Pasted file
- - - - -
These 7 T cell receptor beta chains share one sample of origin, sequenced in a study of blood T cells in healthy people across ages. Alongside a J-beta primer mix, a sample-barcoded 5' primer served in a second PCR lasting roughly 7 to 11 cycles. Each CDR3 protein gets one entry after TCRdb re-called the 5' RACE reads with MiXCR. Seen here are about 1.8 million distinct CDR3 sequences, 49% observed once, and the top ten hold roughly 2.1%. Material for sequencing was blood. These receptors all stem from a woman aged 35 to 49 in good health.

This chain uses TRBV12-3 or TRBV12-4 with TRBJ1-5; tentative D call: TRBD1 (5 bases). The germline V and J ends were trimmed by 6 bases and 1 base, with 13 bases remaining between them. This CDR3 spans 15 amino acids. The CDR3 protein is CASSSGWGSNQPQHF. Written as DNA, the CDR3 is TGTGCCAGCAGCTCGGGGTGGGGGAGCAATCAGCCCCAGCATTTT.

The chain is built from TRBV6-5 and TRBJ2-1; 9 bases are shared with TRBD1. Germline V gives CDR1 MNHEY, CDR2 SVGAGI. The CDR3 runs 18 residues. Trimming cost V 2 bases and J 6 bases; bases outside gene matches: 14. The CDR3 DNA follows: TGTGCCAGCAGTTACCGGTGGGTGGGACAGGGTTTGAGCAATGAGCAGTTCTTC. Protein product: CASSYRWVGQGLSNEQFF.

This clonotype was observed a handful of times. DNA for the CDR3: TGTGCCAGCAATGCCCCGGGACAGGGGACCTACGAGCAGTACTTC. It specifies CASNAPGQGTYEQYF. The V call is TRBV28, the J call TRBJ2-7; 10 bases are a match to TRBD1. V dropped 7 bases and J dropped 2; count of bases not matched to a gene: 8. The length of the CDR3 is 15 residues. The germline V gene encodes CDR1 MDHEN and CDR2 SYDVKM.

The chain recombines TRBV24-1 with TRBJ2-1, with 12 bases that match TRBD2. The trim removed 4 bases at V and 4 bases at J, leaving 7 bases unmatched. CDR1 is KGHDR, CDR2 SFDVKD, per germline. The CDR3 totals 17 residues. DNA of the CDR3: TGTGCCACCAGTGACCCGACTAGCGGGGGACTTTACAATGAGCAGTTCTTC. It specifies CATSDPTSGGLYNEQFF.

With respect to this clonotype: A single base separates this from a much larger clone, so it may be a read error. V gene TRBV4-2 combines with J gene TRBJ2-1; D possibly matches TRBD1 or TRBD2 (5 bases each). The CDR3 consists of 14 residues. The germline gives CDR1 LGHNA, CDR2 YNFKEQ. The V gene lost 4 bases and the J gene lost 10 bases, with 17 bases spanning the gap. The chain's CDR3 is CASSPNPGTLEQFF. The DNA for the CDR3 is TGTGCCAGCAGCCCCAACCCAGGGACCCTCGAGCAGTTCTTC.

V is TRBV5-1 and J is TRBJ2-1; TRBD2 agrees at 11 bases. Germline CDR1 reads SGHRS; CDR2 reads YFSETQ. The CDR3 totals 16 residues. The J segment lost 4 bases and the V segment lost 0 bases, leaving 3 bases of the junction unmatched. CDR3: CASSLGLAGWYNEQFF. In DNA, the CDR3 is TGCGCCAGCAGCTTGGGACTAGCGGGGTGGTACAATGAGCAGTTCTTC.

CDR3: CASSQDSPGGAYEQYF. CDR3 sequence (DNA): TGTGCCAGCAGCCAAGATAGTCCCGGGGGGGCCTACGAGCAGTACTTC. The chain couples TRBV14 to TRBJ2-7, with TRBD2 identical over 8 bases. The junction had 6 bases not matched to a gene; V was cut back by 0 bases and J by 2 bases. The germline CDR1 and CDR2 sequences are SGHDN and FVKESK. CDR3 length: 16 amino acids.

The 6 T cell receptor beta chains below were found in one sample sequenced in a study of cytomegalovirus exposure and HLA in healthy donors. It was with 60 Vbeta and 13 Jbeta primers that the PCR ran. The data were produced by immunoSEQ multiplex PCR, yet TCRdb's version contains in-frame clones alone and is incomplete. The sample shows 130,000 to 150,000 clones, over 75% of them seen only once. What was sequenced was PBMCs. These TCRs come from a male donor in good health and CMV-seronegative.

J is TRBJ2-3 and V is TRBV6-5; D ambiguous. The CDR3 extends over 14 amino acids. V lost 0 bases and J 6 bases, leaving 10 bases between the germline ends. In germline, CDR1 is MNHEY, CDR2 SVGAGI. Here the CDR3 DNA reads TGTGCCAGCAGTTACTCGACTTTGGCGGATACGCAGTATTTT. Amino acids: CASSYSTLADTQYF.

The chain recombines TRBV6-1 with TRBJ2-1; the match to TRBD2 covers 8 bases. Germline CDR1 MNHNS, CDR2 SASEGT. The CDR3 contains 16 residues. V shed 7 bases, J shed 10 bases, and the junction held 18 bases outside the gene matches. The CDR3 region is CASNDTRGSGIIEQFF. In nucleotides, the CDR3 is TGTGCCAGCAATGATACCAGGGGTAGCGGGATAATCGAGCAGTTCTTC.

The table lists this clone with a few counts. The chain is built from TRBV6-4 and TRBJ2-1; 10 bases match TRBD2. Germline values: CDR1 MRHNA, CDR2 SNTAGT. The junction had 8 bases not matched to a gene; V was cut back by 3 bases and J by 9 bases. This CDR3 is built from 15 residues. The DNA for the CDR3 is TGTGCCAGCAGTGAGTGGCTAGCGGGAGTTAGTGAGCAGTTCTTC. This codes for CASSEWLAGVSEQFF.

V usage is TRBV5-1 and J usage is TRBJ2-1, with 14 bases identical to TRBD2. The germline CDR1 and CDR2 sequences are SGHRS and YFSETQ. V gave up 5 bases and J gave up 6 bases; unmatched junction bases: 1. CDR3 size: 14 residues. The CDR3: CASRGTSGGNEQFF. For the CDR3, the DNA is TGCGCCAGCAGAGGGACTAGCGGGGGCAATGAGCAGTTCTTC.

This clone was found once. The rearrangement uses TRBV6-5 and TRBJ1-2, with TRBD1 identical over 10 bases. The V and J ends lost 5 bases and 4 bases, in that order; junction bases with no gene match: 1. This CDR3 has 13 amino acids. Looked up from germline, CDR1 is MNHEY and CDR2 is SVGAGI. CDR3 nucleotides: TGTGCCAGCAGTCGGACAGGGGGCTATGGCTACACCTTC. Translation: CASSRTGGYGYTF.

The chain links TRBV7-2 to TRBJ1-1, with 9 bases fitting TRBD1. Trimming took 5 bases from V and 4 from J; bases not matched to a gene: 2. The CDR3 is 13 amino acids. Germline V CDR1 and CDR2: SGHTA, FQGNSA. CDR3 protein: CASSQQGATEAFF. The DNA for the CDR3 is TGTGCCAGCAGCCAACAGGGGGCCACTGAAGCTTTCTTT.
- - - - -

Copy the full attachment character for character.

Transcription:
These 7 T cell receptor beta chains share one sample of origin, sequenced in a study of blood T cells in healthy people across ages. Alongside a J-beta primer mix, a sample-barcoded 5' primer served in a second PCR lasting roughly 7 to 11 cycles. Each CDR3 protein gets one entry after TCRdb re-called the 5' RACE reads with MiXCR. Seen here are about 1.8 million distinct CDR3 sequences, 49% observed once, and the top ten hold roughly 2.1%. Material for sequencing was blood. These receptors all stem from a woman aged 35 to 49 in good health.

This chain uses TRBV12-3 or TRBV12-4 with TRBJ1-5; tentative D call: TRBD1 (5 bases). The germline V and J ends were trimmed by 6 bases and 1 base, with 13 bases remaining between them. This CDR3 spans 15 amino acids. The CDR3 protein is CASSSGWGSNQPQHF. Written as DNA, the CDR3 is TGTGCCAGCAGCTCGGGGTGGGGGAGCAATCAGCCCCAGCATTTT.

The chain is built from TRBV6-5 and TRBJ2-1; 9 bases are shared with TRBD1. Germline V gives CDR1 MNHEY, CDR2 SVGAGI. The CDR3 runs 18 residues. Trimming cost V 2 bases and J 6 bases; bases outside gene matches: 14. The CDR3 DNA follows: TGTGCCAGCAGTTACCGGTGGGTGGGACAGGGTTTGAGCAATGAGCAGTTCTTC. Protein product: CASSYRWVGQGLSNEQFF.

This clonotype was observed a handful of times. DNA for the CDR3: TGTGCCAGCAATGCCCCGGGACAGGGGACCTACGAGCAGTACTTC. It specifies CASNAPGQGTYEQYF. The V call is TRBV28, the J call TRBJ2-7; 10 bases are a match to TRBD1. V dropped 7 bases and J dropped 2; count of bases not matched to a gene: 8. The length of the CDR3 is 15 residues. The germline V gene encodes CDR1 MDHEN and CDR2 SYDVKM.

The chain recombines TRBV24-1 with TRBJ2-1, with 12 bases that match TRBD2. The trim removed 4 bases at V and 4 bases at J, leaving 7 bases unmatched. CDR1 is KGHDR, CDR2 SFDVKD, per germline. The CDR3 totals 17 residues. DNA of the CDR3: TGTGCCACCAGTGACCCGACTAGCGGGGGACTTTACAATGAGCAGTTCTTC. It specifies CATSDPTSGGLYNEQFF.

With respect to this clonotype: A single base separates this from a much larger clone, so it may be a read error. V gene TRBV4-2 combines with J gene TRBJ2-1; D possibly matches TRBD1 or TRBD2 (5 bases each). The CDR3 consists of 14 residues. The germline gives CDR1 LGHNA, CDR2 YNFKEQ. The V gene lost 4 bases and the J gene lost 10 bases, with 17 bases spanning the gap. The chain's CDR3 is CASSPNPGTLEQFF. The DNA for the CDR3 is TGTGCCAGCAGCCCCAACCCAGGGACCCTCGAGCAGTTCTTC.

V is TRBV5-1 and J is TRBJ2-1; TRBD2 agrees at 11 bases. Germline CDR1 reads SGHRS; CDR2 reads YFSETQ. The CDR3 totals 16 residues. The J segment lost 4 bases and the V segment lost 0 bases, leaving 3 bases of the junction unmatched. CDR3: CASSLGLAGWYNEQFF. In DNA, the CDR3 is TGCGCCAGCAGCTTGGGACTAGCGGGGTGGTACAATGAGCAGTTCTTC.

CDR3: CASSQDSPGGAYEQYF. CDR3 sequence (DNA): TGTGCCAGCAGCCAAGATAGTCCCGGGGGGGCCTACGAGCAGTACTTC. The chain couples TRBV14 to TRBJ2-7, with TRBD2 identical over 8 bases. The junction had 6 bases not matched to a gene; V was cut back by 0 bases and J by 2 bases. The germline CDR1 and CDR2 sequences are SGHDN and FVKESK. CDR3 length: 16 amino acids.

The 6 T cell receptor beta chains below were found in one sample sequenced in a study of cytomegalovirus exposure and HLA in healthy donors. It was with 60 Vbeta and 13 Jbeta primers that the PCR ran. The data were produced by immunoSEQ multiplex PCR, yet TCRdb's version contains in-frame clones alone and is incomplete. The sample shows 130,000 to 150,000 clones, over 75% of them seen only once. What was sequenced was PBMCs. These TCRs come from a male donor in good health and CMV-seronegative.

J is TRBJ2-3 and V is TRBV6-5; D ambiguous. The CDR3 extends over 14 amino acids. V lost 0 bases and J 6 bases, leaving 10 bases between the germline ends. In germline, CDR1 is MNHEY, CDR2 SVGAGI. Here the CDR3 DNA reads TGTGCCAGCAGTTACTCGACTTTGGCGGATACGCAGTATTTT. Amino acids: CASSYSTLADTQYF.

The chain recombines TRBV6-1 with TRBJ2-1; the match to TRBD2 covers 8 bases. Germline CDR1 MNHNS, CDR2 SASEGT. The CDR3 contains 16 residues. V shed 7 bases, J shed 10 bases, and the junction held 18 bases outside the gene matches. The CDR3 region is CASNDTRGSGIIEQFF. In nucleotides, the CDR3 is TGTGCCAGCAATGATACCAGGGGTAGCGGGATAATCGAGCAGTTCTTC.

The table lists this clone with a few counts. The chain is built from TRBV6-4 and TRBJ2-1; 10 bases match TRBD2. Germline values: CDR1 MRHNA, CDR2 SNTAGT. The junction had 8 bases not matched to a gene; V was cut back by 3 bases and J by 9 bases. This CDR3 is built from 15 residues. The DNA for the CDR3 is TGTGCCAGCAGTGAGTGGCTAGCGGGAGTTAGTGAGCAGTTCTTC. This codes for CASSEWLAGVSEQFF.

V usage is TRBV5-1 and J usage is TRBJ2-1, with 14 bases identical to TRBD2. The germline CDR1 and CDR2 sequences are SGHRS and YFSETQ. V gave up 5 bases and J gave up 6 bases; unmatched junction bases: 1. CDR3 size: 14 residues. The CDR3: CASRGTSGGNEQFF. For the CDR3, the DNA is TGCGCCAGCAGAGGGACTAGCGGGGGCAATGAGCAGTTCTTC.

This clone was found once. The rearrangement uses TRBV6-5 and TRBJ1-2, with TRBD1 identical over 10 bases. The V and J ends lost 5 bases and 4 bases, in that order; junction bases with no gene match: 1. This CDR3 has 13 amino acids. Looked up from germline, CDR1 is MNHEY and CDR2 is SVGAGI. CDR3 nucleotides: TGTGCCAGCAGTCGGACAGGGGGCTATGGCTACACCTTC. Translation: CASSRTGGYGYTF.

The chain links TRBV7-2 to TRBJ1-1, with 9 bases fitting TRBD1. Trimming took 5 bases from V and 4 from J; bases not matched to a gene: 2. The CDR3 is 13 amino acids. Germline V CDR1 and CDR2: SGHTA, FQGNSA. CDR3 protein: CASSQQGATEAFF. The DNA for the CDR3 is TGTGCCAGCAGCCAACAGGGGGCCACTGAAGCTTTCTTT.